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Ash Wednesday (morning); Matthew 6:1-6, 16-21

Wednesday, February 22, 2023

On Sunday, as some of you will have seen, during Sunday School we had a four year old make these ashes for us, by burning last year’s palm leaves. (Supervised by one adult and one clergyperson.) It was an interesting exercise trying to introduce Lent to a four year old. But maybe that’s the sort of thing that would be good for all of us to do, within ourselves, or with friends (like after the service): try to distill things to their simplest essence. And by doing that, maybe things will click in a simple — yes — but also profound, revelatory sort of way.

We realized that this might take a bit of time to work out, when I said that Lent was a serious time of year. “Do you know what ‘serious’ means,” I asked? “No,” she shook her head. I came up with the concept that Christmas is like morning recess, and Easter is like afternoon recess; they’re fun. But Lent is like the time we spend in class. And Kim amplified what I was trying to get at: “Does your teacher ever say ‘OK everybody, listen up! It’s time to learn something?” That works pretty well. Lent can be about learning. And Lent is about listening up. Listening inside yourself, to the good and maybe not-so-good things that are happening in there. And listening outside yourself: where is God at work as shown in scripture, in our life together as a church, and in the world?

There was another analogy. ‘Fun’ is eating a cake. ‘Serious’ is the work that we put into baking the cake with our parent or grandparent. We pay attention to the recipe, to the ingredients, and to the effort it takes to pour and stir.

But the best insight came from the child herself. We had burned the palms, mashed, stirred, and sifted them, and now we were spooning them into the clay jar. All of a sudden she shouted: “It’s like planting a flower!” At first I didn’t know what she meant. But then I realized: the black ashes looked and felt like dirt. (Ashes to ashes, earth to earth, dust to dust.) And the act of spooning them into the little jar was just like pouring soil into a clay flowerpot. I wouldn’t have come up with that on my own. But it makes sense. We’re going to hear it at our 10 o’clock service throughout Lent, after the bread is broken: “Let your Church be the wheat which bears its fruit in dying. If we have died with him, we shall live with him. If we hold firm, we shall reign with him.” Echoing what Jesus said, in the Gospel of John: “unless a grain of wheat falls into the earth and dies, it remains just a single grain, but if it dies it bears much fruit.” Lent brings us back to the foundational claim of Christianity: that our faith hinges on the death (and new life) of Jesus. Life comes from death. Gain (true gain) comes from loss, or sacrifice. Our little practices or intentions can help to refocus or recenter ourselves on this. By going back to school, metaphorically. Or by disciplining ourselves by following a recipe, or working hard at stirring the contents of the pot.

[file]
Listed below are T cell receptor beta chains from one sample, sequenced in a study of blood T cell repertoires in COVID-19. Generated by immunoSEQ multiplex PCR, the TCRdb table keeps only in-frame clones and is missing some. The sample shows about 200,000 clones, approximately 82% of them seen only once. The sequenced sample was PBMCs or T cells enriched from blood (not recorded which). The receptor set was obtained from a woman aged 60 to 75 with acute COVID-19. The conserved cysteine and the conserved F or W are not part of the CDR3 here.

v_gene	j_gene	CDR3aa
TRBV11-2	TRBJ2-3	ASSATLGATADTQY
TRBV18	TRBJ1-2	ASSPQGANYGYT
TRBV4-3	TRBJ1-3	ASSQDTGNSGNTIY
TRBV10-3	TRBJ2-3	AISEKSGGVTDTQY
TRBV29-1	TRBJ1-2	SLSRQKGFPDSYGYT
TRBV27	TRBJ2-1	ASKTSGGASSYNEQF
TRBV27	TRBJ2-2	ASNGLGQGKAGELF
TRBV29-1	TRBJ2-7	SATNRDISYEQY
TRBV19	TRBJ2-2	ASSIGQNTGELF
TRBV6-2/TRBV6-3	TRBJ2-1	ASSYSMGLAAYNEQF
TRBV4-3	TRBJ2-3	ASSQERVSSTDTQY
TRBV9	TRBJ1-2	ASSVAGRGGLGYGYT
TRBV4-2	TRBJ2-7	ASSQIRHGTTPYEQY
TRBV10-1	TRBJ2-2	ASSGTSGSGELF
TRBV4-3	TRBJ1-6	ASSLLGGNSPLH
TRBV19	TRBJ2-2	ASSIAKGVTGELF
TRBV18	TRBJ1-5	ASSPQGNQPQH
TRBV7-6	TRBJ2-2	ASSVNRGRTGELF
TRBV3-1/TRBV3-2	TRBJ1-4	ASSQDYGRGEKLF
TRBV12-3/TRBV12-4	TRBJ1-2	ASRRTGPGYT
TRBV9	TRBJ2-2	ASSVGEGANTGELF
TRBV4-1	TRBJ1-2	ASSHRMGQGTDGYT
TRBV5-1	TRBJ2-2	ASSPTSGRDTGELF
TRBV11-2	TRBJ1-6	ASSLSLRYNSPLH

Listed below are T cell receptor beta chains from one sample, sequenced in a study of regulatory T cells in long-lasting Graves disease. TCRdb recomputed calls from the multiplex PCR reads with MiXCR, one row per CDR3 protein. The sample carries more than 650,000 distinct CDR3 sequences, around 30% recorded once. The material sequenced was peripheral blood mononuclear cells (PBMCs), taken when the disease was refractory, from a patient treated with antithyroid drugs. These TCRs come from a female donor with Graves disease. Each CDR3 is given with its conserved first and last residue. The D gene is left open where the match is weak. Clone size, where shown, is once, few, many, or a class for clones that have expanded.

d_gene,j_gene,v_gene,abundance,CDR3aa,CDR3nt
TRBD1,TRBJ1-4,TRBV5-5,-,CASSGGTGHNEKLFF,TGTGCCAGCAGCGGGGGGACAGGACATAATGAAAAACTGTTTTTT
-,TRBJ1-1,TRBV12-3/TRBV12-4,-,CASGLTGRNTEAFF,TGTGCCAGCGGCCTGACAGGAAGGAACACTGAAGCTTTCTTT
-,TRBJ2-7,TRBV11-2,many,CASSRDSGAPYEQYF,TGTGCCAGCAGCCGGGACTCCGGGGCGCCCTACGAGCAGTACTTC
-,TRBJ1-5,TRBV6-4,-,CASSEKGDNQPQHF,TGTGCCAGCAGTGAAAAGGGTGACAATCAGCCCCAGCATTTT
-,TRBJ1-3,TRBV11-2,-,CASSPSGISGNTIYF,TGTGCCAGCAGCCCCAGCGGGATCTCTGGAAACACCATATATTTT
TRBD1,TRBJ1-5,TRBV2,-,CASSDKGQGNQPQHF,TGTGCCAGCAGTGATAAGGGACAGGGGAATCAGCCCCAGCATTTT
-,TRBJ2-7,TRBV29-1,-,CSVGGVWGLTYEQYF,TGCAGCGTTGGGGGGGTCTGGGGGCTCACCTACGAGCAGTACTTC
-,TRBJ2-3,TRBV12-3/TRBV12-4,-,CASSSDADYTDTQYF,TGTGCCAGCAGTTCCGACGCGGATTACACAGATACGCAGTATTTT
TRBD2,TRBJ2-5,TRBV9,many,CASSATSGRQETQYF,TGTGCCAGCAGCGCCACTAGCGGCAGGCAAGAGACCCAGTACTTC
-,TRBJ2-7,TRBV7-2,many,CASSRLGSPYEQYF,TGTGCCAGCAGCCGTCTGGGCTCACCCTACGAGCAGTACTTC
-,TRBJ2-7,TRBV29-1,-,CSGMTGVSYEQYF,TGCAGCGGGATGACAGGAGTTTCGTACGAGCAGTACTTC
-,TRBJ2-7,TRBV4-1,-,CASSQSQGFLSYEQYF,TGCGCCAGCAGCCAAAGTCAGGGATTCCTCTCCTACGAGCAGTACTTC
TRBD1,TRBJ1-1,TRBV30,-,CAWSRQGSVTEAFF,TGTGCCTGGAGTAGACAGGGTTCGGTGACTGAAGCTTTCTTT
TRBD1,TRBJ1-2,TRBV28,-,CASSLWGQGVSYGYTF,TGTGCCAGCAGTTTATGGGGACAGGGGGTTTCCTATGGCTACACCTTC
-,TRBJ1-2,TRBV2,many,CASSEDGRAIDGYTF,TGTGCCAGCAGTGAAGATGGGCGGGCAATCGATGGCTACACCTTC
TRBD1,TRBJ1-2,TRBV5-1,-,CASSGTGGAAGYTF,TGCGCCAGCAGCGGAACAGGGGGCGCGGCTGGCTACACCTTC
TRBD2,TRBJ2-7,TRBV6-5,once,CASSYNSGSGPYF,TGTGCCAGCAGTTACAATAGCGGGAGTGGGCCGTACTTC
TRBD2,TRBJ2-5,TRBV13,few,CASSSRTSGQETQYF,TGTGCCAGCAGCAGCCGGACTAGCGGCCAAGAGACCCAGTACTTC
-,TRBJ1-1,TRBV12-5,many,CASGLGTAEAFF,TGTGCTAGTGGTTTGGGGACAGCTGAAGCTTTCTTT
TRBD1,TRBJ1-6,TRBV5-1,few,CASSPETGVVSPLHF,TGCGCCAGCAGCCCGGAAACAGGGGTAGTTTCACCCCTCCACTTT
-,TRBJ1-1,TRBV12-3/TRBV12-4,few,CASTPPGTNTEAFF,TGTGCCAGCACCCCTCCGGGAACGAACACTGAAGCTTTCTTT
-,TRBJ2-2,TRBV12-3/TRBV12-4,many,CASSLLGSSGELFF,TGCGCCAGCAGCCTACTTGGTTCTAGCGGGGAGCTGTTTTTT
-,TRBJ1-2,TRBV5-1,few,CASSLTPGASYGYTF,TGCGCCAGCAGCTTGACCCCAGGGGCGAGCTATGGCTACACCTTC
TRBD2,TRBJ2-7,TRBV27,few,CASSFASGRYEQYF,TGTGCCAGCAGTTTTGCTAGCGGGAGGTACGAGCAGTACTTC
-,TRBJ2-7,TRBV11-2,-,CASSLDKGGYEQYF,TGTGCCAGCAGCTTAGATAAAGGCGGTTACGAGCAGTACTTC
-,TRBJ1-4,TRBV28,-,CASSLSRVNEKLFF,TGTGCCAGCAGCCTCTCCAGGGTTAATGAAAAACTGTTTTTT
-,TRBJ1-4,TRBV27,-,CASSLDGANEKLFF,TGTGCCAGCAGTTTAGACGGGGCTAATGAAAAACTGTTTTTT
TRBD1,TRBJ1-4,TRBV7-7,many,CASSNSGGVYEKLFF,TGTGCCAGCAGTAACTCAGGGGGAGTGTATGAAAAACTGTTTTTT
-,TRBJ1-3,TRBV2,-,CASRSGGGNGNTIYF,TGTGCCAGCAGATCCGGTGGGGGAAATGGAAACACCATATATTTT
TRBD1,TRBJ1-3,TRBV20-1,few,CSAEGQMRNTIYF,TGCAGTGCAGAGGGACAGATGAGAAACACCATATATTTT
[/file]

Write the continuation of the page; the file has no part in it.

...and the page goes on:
But Lena’s four year old insight is the most profound: it’s like planting a seed. Lent is the soil in which the utterly simple (yet infinitely deep) good news of Easter can grow. So we take these 40 days to find the right pot, empty out the cobwebs or dead bugs. Fill it with good soil. Sift, till, and water it. And plant the seed of Easter.

But more than that: the good news of Easter is that salvation — whatever that means for you, me, and the world — salvation is through the death and the new life of Jesus. Today we are reminded that “you are dust, and to dust you shall return.” On the surface it doesn’t sound like good news. But it is: the good news is that you do not have to be God. You do not have to carry the whole world on your shoulders — because Jesus already did. If you have been carrying weights that have been pulling you down, set them aside in Lent. Not irresponsibly. But bury them in the soil of Lent so that God can resurrect them in the light of Easter. And resurrect you in Eastertide.

How often, through the busyness and the levity of the year, do we forget the simple message that is clear in today’s liturgy: that we are sinful (we naturally tend to gravitate to things that are distractions to, or imposters for God). We are imperfect. We are caught up in webs that hamper and hinder us, and others, and the world. And ignoring, or sugar-coating this is, itself, a heavy burden. But today we’re reminded of this, and that we are finite. The pandemic has maybe underscored this for us (at least for a time). Or in the shadow of an earthquake that took tens of thousands of lives, or reports of all-too-frequent mass shootings, we’re sometimes reminded of this. We are dust. But we are dust that God chose, and gathered together, and moulded into someone called “Beloved.” Today we admit our limitations and even our powerlessness in the face of some powers. But in doing so we return to that foundational tenet of our faith: that we are saved not by our own perfection or our own efforts, but by the love and mercy and power of God.

So look for the good news in that, and in today’s liturgy: be honest about your humanity, and all that means: you are flawed; you are fragile; you are not God. But use that to turn and open yourself up to the other half of the equation: there is a Power of Love at work that can bring life — real life — even to dust. “Remember that you are dust, and to dust you shall return. Turn away from sin and be faithful to Christ.” And find in him your true life. Amen.

© 2023 The Rev’d Matthew Kieswetter